Pattern of Cardiovascular Comorbidity in COPD in a Country with Low-smoking Prevalence: Results from Two-population-based Cohorts from Sweden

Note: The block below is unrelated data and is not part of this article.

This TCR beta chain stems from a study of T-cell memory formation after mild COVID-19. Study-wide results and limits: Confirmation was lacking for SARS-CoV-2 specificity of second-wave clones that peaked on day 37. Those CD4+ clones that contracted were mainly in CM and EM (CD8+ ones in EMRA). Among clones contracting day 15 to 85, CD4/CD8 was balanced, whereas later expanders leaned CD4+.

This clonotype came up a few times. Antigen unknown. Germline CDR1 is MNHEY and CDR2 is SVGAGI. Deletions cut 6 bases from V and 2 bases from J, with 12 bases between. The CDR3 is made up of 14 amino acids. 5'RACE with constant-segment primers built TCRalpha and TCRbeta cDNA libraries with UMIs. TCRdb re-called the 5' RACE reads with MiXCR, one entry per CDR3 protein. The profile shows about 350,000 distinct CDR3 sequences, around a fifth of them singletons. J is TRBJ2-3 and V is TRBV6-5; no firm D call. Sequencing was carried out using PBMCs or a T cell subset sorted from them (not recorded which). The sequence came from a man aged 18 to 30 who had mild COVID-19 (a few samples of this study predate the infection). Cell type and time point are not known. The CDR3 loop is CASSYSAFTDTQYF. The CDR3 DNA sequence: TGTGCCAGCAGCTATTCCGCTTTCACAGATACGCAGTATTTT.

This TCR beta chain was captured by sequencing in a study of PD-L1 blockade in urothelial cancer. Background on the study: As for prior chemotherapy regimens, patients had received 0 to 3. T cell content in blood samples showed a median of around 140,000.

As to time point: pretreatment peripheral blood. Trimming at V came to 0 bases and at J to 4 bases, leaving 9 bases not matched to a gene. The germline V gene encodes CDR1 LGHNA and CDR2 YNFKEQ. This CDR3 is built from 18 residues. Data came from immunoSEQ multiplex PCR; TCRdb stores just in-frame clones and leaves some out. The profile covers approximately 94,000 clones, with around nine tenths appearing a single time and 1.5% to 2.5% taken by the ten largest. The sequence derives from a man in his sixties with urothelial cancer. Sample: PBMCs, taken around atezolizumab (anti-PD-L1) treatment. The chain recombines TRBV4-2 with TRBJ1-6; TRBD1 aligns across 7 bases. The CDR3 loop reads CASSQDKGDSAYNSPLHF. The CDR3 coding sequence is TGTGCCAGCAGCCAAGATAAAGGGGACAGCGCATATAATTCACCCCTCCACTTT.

Cardiovascular diseases are the most common comorbidities in COPD, due to common risk factors such as smoking. The prevalence of current smokers in Sweden has decreased over four decades to around 10%. The aim of the present study was to investigate the prevalence, distribution and associations of cardiovascular comorbidities in COPD by disease severity in two large areas of Sweden, both with low-smoking prevalence. Data from clinical examinations in 2009–2012, including spirometry and structured interview, from two large-scale population studies, the West Sweden Asthma Study (WSAS) and the OLIN Studies in Northern Sweden, were pooled. COPD was defined using post-bronchodilator spirometry according to the fixed ratio FEV1/FVC <0.70 and the lower limit of normal (LLN5th percentile) of the ratio of FEV1/FVC. Of the 1839 subjects included, 8.7% and 5.7% had COPD according to the fixed ratio and the LLN criterion. Medication for heart disease or hypertension among those with moderate-to-severe COPD was more common than among those without COPD (fixed ratio definition of COPD: 51% vs. 23%, p < 0.001; LLN definition: 42% vs. 24%, p = 0.002). After adjusting for known risk factors for COPD, including smoking, age, socio-economic status, and occupational exposure for gas, dust and fumes, only heart failure remained significantly, and independently, associated with COPD, irrespective of the definitions of COPD. Though a major decrease in smoking prevalence, the pattern of cardiovascular comorbidities in COPD still remains similar with previously performed studies in Sweden and in other Westernized countries as well.